I Hear A Symphony

Album: I Hear a Symphony (1965)
Charted: 39 1
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  • In this song, The Supremes are so smitten that every time the guy comes around, it's like he has his own sweet theme music. Lamont Dozier, who wrote and produced the song with his partners Eddie and Brian Holland, told the story in a Songfacts interview: "I used to go to the movies and I would see that the main stars had their own theme songs. When they appeared on the screen, you would hear this melody behind them - they had their own little melody each time they appeared in the movie. So the lyrics, 'Whenever you are near, I hear a symphony,' it was about this guy. Whenever he came around, in her mind she got this feeling and she heard this melody. He brought out the music in her."
  • This was written by the songwriting team of Holland-Dozier-Holland, who wrote five consecutive #1 hits for The Supremes, starting with "Where Did Our Love Go." Their next single was "Nothing But Heartaches," which brought the streak to an end when it peaked at #11, but they went right back to the top with the next one, "I Hear A Symphony."

    Most of these chart-toppers had an element of heartbreak in the lyric, but "Back in My Arms Again (their fifth #1) and "I Hear A Symphony" are about the happiness and ecstasy of pure true love.
  • You won't hear a full symphony orchestra in this song, but there is a prominent string section, arranged by Paul Riser, that implies it. Otherwise, the instrumentation is more typical, with a saxophone section and piano (played by Funk Brother Earl Van Dyke). The song evokes classical music in its structure though, building throughout to a kind of crescendo.
  • Brian Holland, who wrote the song with his brother Eddie and their songwriting partner Lamont Dozier, had an affair with Diana Ross in the early '60s. It was a very emotional time for him, and a lot of those feelings came out in this song. In the book The Supremes: A Saga of Motown Dreams, Success and Betrayal, he revealed that the song never got to him until the '80s, when he was driving one day and the song came on the radio. "I hadn't had any emotional reaction to it before that. It took 25 years for it to sink in how good that song is," he said. "Things were happening in our lives by then, Eddie's and mine, that began to creep into the songs. Those songs were supposed to be about simple things. And at the beginning, they were. It was 'baby this, baby that.' But when I hear something like 'Symphony,' man, there ain't nothing simple about it."
  • Lamont Dozier had a crush on a girl named Bernadette, who he cites as inspiration for this song. She also inspired the Four Tops' "Bernadette."

    "It was a feeling I had as a kid," he recalled to The Guardian. "Whenever she was around, I felt uplifted."
  • "A Lover's Concerto" by the girl group The Toys was in influence on this track. The song adapted the Bach composition "Minuet In G," incorporating classical music into a pop song. The Toys were unknown and the song was released on a small label called DynaVoice, so it took a while to climb the charts. The Motown machine moved quickly; "A Lover's Concerto" spent three weeks at #2 starting on October 30, 1965, held off by "Get Off of My Cloud" by The Rolling Stones. "I Hear A Symphony" knocked The Stones out of the top spot on November 20 and remained at #1 for two weeks.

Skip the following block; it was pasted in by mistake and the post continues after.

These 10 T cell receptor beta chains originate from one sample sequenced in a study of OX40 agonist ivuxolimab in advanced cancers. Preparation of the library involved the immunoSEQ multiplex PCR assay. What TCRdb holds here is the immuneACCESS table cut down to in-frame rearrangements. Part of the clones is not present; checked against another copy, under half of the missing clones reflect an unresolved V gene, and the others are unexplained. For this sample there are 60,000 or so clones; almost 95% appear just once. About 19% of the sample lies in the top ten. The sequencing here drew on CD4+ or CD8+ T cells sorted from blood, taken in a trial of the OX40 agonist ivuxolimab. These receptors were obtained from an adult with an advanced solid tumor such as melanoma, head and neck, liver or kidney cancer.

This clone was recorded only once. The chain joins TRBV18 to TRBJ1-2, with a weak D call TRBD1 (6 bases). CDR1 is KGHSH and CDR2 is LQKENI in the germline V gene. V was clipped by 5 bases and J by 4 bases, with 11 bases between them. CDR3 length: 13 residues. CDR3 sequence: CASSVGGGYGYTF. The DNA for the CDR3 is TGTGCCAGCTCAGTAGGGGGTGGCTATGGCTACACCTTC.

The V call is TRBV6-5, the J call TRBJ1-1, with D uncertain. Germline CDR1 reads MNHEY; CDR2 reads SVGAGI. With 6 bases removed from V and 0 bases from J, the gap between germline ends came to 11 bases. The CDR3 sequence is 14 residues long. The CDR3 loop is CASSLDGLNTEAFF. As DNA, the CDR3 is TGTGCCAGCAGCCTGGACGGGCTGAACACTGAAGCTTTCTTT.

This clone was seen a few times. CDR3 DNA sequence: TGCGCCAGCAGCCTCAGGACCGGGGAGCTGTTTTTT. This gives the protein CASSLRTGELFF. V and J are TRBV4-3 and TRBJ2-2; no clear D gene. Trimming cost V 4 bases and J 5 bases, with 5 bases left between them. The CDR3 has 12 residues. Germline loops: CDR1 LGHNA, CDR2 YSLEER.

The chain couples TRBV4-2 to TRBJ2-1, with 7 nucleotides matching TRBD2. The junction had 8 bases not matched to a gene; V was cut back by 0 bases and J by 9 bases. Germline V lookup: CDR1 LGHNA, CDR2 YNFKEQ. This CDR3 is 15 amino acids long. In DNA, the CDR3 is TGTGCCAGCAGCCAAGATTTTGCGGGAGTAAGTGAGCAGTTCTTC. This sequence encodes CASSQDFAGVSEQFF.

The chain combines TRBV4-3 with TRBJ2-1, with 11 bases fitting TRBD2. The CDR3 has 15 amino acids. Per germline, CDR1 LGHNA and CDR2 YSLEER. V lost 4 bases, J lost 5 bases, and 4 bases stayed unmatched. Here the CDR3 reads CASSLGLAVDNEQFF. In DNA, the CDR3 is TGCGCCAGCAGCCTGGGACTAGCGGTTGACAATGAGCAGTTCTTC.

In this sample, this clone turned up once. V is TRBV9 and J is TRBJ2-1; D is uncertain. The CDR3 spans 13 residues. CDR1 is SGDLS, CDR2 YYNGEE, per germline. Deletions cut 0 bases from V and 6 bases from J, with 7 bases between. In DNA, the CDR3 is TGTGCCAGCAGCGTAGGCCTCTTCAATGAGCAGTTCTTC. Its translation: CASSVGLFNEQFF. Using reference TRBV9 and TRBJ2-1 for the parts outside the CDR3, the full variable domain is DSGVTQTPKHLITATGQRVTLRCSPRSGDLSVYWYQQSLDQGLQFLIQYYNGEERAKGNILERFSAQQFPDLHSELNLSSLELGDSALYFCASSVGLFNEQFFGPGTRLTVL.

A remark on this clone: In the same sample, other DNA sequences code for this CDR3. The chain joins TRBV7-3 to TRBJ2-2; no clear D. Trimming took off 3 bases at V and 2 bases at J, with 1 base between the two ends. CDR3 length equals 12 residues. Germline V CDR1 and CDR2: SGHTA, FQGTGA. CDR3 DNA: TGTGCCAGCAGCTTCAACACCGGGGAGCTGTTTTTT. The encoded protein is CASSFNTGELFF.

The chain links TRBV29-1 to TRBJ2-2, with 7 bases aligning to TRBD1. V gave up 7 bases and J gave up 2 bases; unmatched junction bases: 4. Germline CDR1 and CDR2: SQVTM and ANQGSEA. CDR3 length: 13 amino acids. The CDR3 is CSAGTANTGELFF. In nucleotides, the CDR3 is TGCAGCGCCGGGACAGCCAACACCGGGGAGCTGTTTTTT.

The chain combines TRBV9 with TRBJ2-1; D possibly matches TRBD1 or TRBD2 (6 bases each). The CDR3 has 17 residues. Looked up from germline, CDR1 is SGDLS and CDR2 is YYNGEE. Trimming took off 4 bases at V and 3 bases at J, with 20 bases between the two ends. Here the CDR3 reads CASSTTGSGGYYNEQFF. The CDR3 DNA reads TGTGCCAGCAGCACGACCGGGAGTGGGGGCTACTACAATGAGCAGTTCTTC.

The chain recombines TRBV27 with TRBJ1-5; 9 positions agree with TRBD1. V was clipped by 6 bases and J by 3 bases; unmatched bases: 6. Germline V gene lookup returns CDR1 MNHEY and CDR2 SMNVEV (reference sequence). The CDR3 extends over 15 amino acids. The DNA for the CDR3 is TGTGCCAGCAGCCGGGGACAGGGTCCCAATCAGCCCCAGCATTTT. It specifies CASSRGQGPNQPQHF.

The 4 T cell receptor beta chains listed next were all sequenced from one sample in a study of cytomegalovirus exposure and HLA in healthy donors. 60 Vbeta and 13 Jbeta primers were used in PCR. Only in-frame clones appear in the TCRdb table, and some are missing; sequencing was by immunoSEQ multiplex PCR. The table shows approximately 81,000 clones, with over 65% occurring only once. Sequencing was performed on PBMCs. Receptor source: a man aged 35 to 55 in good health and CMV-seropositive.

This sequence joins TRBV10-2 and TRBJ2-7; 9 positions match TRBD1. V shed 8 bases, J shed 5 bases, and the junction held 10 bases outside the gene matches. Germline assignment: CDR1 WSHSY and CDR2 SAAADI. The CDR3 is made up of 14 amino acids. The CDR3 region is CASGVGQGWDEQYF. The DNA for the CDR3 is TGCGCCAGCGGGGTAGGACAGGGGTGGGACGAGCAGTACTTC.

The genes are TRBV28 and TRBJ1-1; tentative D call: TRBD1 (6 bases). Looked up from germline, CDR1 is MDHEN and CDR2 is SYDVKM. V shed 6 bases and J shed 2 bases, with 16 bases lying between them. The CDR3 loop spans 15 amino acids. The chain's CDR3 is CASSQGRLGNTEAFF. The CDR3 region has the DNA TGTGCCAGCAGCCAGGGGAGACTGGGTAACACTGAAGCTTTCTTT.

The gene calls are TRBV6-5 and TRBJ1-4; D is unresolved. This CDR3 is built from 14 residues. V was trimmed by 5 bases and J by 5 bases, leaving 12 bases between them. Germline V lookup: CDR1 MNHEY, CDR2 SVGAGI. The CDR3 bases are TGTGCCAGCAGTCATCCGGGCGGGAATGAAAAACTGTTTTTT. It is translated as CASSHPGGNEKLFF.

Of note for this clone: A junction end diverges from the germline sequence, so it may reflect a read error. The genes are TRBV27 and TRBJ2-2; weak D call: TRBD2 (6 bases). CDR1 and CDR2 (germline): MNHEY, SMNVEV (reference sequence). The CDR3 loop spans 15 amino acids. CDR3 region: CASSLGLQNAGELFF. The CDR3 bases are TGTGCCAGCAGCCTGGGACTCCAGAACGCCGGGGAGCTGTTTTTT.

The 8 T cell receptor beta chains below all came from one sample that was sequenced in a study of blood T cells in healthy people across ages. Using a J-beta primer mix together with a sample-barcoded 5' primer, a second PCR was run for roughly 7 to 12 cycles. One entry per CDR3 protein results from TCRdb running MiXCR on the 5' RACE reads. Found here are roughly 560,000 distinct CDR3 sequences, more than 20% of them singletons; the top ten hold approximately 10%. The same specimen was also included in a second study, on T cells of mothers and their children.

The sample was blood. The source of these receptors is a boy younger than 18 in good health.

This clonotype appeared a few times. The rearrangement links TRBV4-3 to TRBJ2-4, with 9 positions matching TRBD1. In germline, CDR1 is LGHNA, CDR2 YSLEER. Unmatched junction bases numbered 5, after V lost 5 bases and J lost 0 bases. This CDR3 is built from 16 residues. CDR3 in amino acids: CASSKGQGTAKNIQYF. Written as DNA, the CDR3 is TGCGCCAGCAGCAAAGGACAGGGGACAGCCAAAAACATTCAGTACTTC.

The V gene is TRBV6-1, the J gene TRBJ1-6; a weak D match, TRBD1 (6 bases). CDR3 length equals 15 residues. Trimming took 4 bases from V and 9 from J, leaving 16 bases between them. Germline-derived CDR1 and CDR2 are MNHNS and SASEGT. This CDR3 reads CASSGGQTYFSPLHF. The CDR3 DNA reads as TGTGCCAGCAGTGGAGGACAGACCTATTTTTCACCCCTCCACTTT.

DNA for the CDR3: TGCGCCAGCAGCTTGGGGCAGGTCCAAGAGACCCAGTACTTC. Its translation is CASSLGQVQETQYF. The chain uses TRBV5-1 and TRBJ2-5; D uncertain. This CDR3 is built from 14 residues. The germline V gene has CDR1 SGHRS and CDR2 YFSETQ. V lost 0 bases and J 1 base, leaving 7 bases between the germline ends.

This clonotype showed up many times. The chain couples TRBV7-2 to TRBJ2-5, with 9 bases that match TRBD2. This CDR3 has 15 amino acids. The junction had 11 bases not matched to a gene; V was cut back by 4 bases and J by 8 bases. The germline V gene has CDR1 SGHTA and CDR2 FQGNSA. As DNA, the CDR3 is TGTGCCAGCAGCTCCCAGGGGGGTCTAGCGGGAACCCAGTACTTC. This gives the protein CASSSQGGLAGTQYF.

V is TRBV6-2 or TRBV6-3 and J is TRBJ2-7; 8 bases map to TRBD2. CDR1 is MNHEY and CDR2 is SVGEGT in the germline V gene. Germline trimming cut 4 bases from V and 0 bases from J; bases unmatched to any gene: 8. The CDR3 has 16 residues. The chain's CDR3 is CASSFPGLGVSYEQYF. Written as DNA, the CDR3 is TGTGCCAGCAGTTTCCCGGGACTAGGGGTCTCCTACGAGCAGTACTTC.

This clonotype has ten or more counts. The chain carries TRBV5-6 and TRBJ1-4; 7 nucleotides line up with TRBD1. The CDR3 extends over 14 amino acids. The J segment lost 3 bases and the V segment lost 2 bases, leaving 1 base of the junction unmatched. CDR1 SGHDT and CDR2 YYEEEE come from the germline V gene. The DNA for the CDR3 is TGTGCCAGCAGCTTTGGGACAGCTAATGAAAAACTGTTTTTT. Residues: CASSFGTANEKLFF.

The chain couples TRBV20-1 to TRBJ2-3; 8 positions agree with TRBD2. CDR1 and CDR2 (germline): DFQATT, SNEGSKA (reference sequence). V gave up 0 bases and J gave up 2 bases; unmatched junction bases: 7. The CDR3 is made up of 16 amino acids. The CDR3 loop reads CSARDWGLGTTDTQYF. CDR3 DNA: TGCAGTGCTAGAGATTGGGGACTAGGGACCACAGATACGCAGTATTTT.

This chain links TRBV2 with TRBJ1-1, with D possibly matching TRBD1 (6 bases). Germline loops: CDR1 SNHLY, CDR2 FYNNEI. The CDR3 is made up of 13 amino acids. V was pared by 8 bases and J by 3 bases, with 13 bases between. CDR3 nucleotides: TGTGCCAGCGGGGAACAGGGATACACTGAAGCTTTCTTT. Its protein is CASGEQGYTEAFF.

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Comments: 3

  • Barry from Sauquoit, NyOn December 17th 1965, the Houston Astrodome in Texas hosted its first concert; the headliner was Judy Garland and the opening act were the Supremes...
    At the time the Supremes’ "I Hear a Symphony" was at #5 on Billboard's Hot Top 100 chart; and thirty-three days earlier on November 14th, 1965 it had peaked at #1 for two weeks...
    {See the next posted below}.
  • Barry from Sauquoit, NyOn October 23th 1965, "I Hear A Symphony" by the Supremes entered Billboard's Hot Top 100 chart at position #39; and just 3 weeks later on November 14th, 1965 it would peak at #1 {for 2 weeks} and spent 10 weeks on the Top 100...
    It reached #2 {for 2 weeks} on Billboard's R&B Singles chart; the two weeks it was at #2, the #1 record for both those weeks was "I Got You (I Feel Good)" by James Brown ...
    The eight records that succeeded it on the Top 100 all made the Top 10 and four of them peaking at #1...
    As already stated, the record that proceeded on the Top 100, "Nothing But Heartaches", failed to make the Top 10, but it didn't miss by much, it peaked at #11.
  • Kristin from Bessemer, AlWhen the Supremes presented this song on "The Mike Douglas Show" on November 3, 1965, Diana flubbed the first few lines, and then, within 30 seconds of singing the song, she was right back on track with the words.
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